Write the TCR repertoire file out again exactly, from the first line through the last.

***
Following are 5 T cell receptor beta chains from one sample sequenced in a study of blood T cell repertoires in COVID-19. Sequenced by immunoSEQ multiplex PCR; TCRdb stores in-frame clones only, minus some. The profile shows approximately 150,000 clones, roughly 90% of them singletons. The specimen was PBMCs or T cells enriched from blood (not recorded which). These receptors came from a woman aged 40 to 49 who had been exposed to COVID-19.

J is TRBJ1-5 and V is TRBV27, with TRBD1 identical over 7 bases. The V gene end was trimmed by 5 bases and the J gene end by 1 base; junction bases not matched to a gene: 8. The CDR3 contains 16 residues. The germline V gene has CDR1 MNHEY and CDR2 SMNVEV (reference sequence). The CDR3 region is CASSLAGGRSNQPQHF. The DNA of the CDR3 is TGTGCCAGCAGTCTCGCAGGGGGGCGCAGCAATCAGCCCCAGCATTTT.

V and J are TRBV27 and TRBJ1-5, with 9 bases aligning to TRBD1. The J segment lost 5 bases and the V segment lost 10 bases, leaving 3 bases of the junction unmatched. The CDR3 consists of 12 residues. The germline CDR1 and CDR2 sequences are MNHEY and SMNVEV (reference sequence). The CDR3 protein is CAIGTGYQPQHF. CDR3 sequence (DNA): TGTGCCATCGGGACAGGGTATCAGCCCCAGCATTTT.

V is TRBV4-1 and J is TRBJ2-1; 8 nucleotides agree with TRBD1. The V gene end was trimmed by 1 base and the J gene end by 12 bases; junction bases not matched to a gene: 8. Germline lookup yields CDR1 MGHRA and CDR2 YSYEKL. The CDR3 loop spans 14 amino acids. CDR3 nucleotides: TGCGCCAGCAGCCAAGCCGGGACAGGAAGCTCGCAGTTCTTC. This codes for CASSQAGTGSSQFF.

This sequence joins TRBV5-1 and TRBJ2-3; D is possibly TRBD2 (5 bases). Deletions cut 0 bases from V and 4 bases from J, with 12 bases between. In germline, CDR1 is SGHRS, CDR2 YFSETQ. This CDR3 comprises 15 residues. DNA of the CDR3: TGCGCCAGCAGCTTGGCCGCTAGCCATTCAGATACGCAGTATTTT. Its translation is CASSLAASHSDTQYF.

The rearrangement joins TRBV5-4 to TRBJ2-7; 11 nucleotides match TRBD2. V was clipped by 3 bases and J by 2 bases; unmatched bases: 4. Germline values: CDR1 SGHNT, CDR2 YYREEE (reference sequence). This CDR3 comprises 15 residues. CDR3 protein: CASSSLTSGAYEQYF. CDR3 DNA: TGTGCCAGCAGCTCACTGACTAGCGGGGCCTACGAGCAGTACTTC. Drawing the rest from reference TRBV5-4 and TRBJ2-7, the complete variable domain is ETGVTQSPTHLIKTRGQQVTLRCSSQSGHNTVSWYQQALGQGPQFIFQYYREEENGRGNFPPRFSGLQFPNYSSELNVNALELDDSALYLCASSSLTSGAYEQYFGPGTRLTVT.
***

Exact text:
Following are 5 T cell receptor beta chains from one sample sequenced in a study of blood T cell repertoires in COVID-19. Sequenced by immunoSEQ multiplex PCR; TCRdb stores in-frame clones only, minus some. The profile shows approximately 150,000 clones, roughly 90% of them singletons. The specimen was PBMCs or T cells enriched from blood (not recorded which). These receptors came from a woman aged 40 to 49 who had been exposed to COVID-19.

J is TRBJ1-5 and V is TRBV27, with TRBD1 identical over 7 bases. The V gene end was trimmed by 5 bases and the J gene end by 1 base; junction bases not matched to a gene: 8. The CDR3 contains 16 residues. The germline V gene has CDR1 MNHEY and CDR2 SMNVEV (reference sequence). The CDR3 region is CASSLAGGRSNQPQHF. The DNA of the CDR3 is TGTGCCAGCAGTCTCGCAGGGGGGCGCAGCAATCAGCCCCAGCATTTT.

V and J are TRBV27 and TRBJ1-5, with 9 bases aligning to TRBD1. The J segment lost 5 bases and the V segment lost 10 bases, leaving 3 bases of the junction unmatched. The CDR3 consists of 12 residues. The germline CDR1 and CDR2 sequences are MNHEY and SMNVEV (reference sequence). The CDR3 protein is CAIGTGYQPQHF. CDR3 sequence (DNA): TGTGCCATCGGGACAGGGTATCAGCCCCAGCATTTT.

V is TRBV4-1 and J is TRBJ2-1; 8 nucleotides agree with TRBD1. The V gene end was trimmed by 1 base and the J gene end by 12 bases; junction bases not matched to a gene: 8. Germline lookup yields CDR1 MGHRA and CDR2 YSYEKL. The CDR3 loop spans 14 amino acids. CDR3 nucleotides: TGCGCCAGCAGCCAAGCCGGGACAGGAAGCTCGCAGTTCTTC. This codes for CASSQAGTGSSQFF.

This sequence joins TRBV5-1 and TRBJ2-3; D is possibly TRBD2 (5 bases). Deletions cut 0 bases from V and 4 bases from J, with 12 bases between. In germline, CDR1 is SGHRS, CDR2 YFSETQ. This CDR3 comprises 15 residues. DNA of the CDR3: TGCGCCAGCAGCTTGGCCGCTAGCCATTCAGATACGCAGTATTTT. Its translation is CASSLAASHSDTQYF.

The rearrangement joins TRBV5-4 to TRBJ2-7; 11 nucleotides match TRBD2. V was clipped by 3 bases and J by 2 bases; unmatched bases: 4. Germline values: CDR1 SGHNT, CDR2 YYREEE (reference sequence). This CDR3 comprises 15 residues. CDR3 protein: CASSSLTSGAYEQYF. CDR3 DNA: TGTGCCAGCAGCTCACTGACTAGCGGGGCCTACGAGCAGTACTTC. Drawing the rest from reference TRBV5-4 and TRBJ2-7, the complete variable domain is ETGVTQSPTHLIKTRGQQVTLRCSSQSGHNTVSWYQQALGQGPQFIFQYYREEENGRGNFPPRFSGLQFPNYSSELNVNALELDDSALYLCASSSLTSGAYEQYFGPGTRLTVT.